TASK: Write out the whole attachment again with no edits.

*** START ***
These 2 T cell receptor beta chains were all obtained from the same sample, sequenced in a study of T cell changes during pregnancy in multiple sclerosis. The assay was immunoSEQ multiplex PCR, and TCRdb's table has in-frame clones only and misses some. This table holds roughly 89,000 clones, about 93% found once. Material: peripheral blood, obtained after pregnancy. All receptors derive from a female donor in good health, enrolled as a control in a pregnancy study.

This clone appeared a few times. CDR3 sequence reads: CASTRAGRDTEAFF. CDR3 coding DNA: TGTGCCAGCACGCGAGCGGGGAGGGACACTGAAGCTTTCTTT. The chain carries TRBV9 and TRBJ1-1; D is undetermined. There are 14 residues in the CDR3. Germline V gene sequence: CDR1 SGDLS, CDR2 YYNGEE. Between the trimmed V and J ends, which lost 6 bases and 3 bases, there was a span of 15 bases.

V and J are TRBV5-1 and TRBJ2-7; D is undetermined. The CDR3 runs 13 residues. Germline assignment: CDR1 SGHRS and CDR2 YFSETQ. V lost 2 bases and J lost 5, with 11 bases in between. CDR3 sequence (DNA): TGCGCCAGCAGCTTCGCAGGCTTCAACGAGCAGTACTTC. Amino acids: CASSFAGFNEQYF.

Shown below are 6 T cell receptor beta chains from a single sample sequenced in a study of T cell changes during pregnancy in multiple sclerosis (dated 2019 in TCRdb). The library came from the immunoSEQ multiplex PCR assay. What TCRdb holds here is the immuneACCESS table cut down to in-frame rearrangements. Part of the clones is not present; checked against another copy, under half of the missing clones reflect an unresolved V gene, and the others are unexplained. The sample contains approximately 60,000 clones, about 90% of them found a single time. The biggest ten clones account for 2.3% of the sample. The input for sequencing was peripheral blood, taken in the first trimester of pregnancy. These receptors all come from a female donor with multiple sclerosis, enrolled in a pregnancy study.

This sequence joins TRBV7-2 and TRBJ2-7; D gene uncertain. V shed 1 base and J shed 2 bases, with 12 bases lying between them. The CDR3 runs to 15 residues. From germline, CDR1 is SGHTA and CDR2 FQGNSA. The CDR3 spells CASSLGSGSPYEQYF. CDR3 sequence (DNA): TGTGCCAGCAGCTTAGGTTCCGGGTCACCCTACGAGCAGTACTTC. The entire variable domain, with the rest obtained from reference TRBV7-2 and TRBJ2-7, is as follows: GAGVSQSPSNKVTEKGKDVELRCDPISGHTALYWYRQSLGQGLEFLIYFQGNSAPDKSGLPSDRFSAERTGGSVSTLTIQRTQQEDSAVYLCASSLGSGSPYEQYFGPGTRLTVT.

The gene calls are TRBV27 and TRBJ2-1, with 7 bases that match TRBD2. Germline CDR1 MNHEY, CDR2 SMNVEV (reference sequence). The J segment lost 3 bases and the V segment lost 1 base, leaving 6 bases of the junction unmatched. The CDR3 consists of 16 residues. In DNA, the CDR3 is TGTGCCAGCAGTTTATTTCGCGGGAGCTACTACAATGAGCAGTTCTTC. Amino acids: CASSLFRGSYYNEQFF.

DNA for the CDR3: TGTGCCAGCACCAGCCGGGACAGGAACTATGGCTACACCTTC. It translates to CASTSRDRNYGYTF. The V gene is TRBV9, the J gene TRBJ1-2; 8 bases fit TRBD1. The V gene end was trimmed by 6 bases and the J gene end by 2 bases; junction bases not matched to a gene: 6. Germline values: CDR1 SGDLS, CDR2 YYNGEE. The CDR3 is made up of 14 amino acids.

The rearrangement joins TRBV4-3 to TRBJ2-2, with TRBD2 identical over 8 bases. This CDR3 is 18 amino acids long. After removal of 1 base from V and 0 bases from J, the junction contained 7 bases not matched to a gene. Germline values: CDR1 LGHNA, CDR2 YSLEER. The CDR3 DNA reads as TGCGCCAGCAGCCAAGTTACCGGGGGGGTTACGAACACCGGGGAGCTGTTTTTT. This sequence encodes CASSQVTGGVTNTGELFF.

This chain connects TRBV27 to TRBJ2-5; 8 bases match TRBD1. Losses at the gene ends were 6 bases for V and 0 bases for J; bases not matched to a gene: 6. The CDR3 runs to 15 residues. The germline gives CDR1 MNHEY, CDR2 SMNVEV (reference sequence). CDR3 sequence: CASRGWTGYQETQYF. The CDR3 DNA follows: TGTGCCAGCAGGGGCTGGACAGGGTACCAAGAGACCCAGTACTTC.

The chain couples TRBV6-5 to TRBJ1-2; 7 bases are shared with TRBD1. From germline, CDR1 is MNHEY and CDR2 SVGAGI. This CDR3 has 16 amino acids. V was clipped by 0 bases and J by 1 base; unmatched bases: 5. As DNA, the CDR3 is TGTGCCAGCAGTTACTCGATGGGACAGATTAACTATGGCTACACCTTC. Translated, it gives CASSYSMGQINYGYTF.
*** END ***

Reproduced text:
These 2 T cell receptor beta chains were all obtained from the same sample, sequenced in a study of T cell changes during pregnancy in multiple sclerosis. The assay was immunoSEQ multiplex PCR, and TCRdb's table has in-frame clones only and misses some. This table holds roughly 89,000 clones, about 93% found once. Material: peripheral blood, obtained after pregnancy. All receptors derive from a female donor in good health, enrolled as a control in a pregnancy study.

This clone appeared a few times. CDR3 sequence reads: CASTRAGRDTEAFF. CDR3 coding DNA: TGTGCCAGCACGCGAGCGGGGAGGGACACTGAAGCTTTCTTT. The chain carries TRBV9 and TRBJ1-1; D is undetermined. There are 14 residues in the CDR3. Germline V gene sequence: CDR1 SGDLS, CDR2 YYNGEE. Between the trimmed V and J ends, which lost 6 bases and 3 bases, there was a span of 15 bases.

V and J are TRBV5-1 and TRBJ2-7; D is undetermined. The CDR3 runs 13 residues. Germline assignment: CDR1 SGHRS and CDR2 YFSETQ. V lost 2 bases and J lost 5, with 11 bases in between. CDR3 sequence (DNA): TGCGCCAGCAGCTTCGCAGGCTTCAACGAGCAGTACTTC. Amino acids: CASSFAGFNEQYF.

Shown below are 6 T cell receptor beta chains from a single sample sequenced in a study of T cell changes during pregnancy in multiple sclerosis (dated 2019 in TCRdb). The library came from the immunoSEQ multiplex PCR assay. What TCRdb holds here is the immuneACCESS table cut down to in-frame rearrangements. Part of the clones is not present; checked against another copy, under half of the missing clones reflect an unresolved V gene, and the others are unexplained. The sample contains approximately 60,000 clones, about 90% of them found a single time. The biggest ten clones account for 2.3% of the sample. The input for sequencing was peripheral blood, taken in the first trimester of pregnancy. These receptors all come from a female donor with multiple sclerosis, enrolled in a pregnancy study.

This sequence joins TRBV7-2 and TRBJ2-7; D gene uncertain. V shed 1 base and J shed 2 bases, with 12 bases lying between them. The CDR3 runs to 15 residues. From germline, CDR1 is SGHTA and CDR2 FQGNSA. The CDR3 spells CASSLGSGSPYEQYF. CDR3 sequence (DNA): TGTGCCAGCAGCTTAGGTTCCGGGTCACCCTACGAGCAGTACTTC. The entire variable domain, with the rest obtained from reference TRBV7-2 and TRBJ2-7, is as follows: GAGVSQSPSNKVTEKGKDVELRCDPISGHTALYWYRQSLGQGLEFLIYFQGNSAPDKSGLPSDRFSAERTGGSVSTLTIQRTQQEDSAVYLCASSLGSGSPYEQYFGPGTRLTVT.

The gene calls are TRBV27 and TRBJ2-1, with 7 bases that match TRBD2. Germline CDR1 MNHEY, CDR2 SMNVEV (reference sequence). The J segment lost 3 bases and the V segment lost 1 base, leaving 6 bases of the junction unmatched. The CDR3 consists of 16 residues. In DNA, the CDR3 is TGTGCCAGCAGTTTATTTCGCGGGAGCTACTACAATGAGCAGTTCTTC. Amino acids: CASSLFRGSYYNEQFF.

DNA for the CDR3: TGTGCCAGCACCAGCCGGGACAGGAACTATGGCTACACCTTC. It translates to CASTSRDRNYGYTF. The V gene is TRBV9, the J gene TRBJ1-2; 8 bases fit TRBD1. The V gene end was trimmed by 6 bases and the J gene end by 2 bases; junction bases not matched to a gene: 6. Germline values: CDR1 SGDLS, CDR2 YYNGEE. The CDR3 is made up of 14 amino acids.

The rearrangement joins TRBV4-3 to TRBJ2-2, with TRBD2 identical over 8 bases. This CDR3 is 18 amino acids long. After removal of 1 base from V and 0 bases from J, the junction contained 7 bases not matched to a gene. Germline values: CDR1 LGHNA, CDR2 YSLEER. The CDR3 DNA reads as TGCGCCAGCAGCCAAGTTACCGGGGGGGTTACGAACACCGGGGAGCTGTTTTTT. This sequence encodes CASSQVTGGVTNTGELFF.

This chain connects TRBV27 to TRBJ2-5; 8 bases match TRBD1. Losses at the gene ends were 6 bases for V and 0 bases for J; bases not matched to a gene: 6. The CDR3 runs to 15 residues. The germline gives CDR1 MNHEY, CDR2 SMNVEV (reference sequence). CDR3 sequence: CASRGWTGYQETQYF. The CDR3 DNA follows: TGTGCCAGCAGGGGCTGGACAGGGTACCAAGAGACCCAGTACTTC.

The chain couples TRBV6-5 to TRBJ1-2; 7 bases are shared with TRBD1. From germline, CDR1 is MNHEY and CDR2 SVGAGI. This CDR3 has 16 amino acids. V was clipped by 0 bases and J by 1 base; unmatched bases: 5. As DNA, the CDR3 is TGTGCCAGCAGTTACTCGATGGGACAGATTAACTATGGCTACACCTTC. Translated, it gives CASSYSMGQINYGYTF.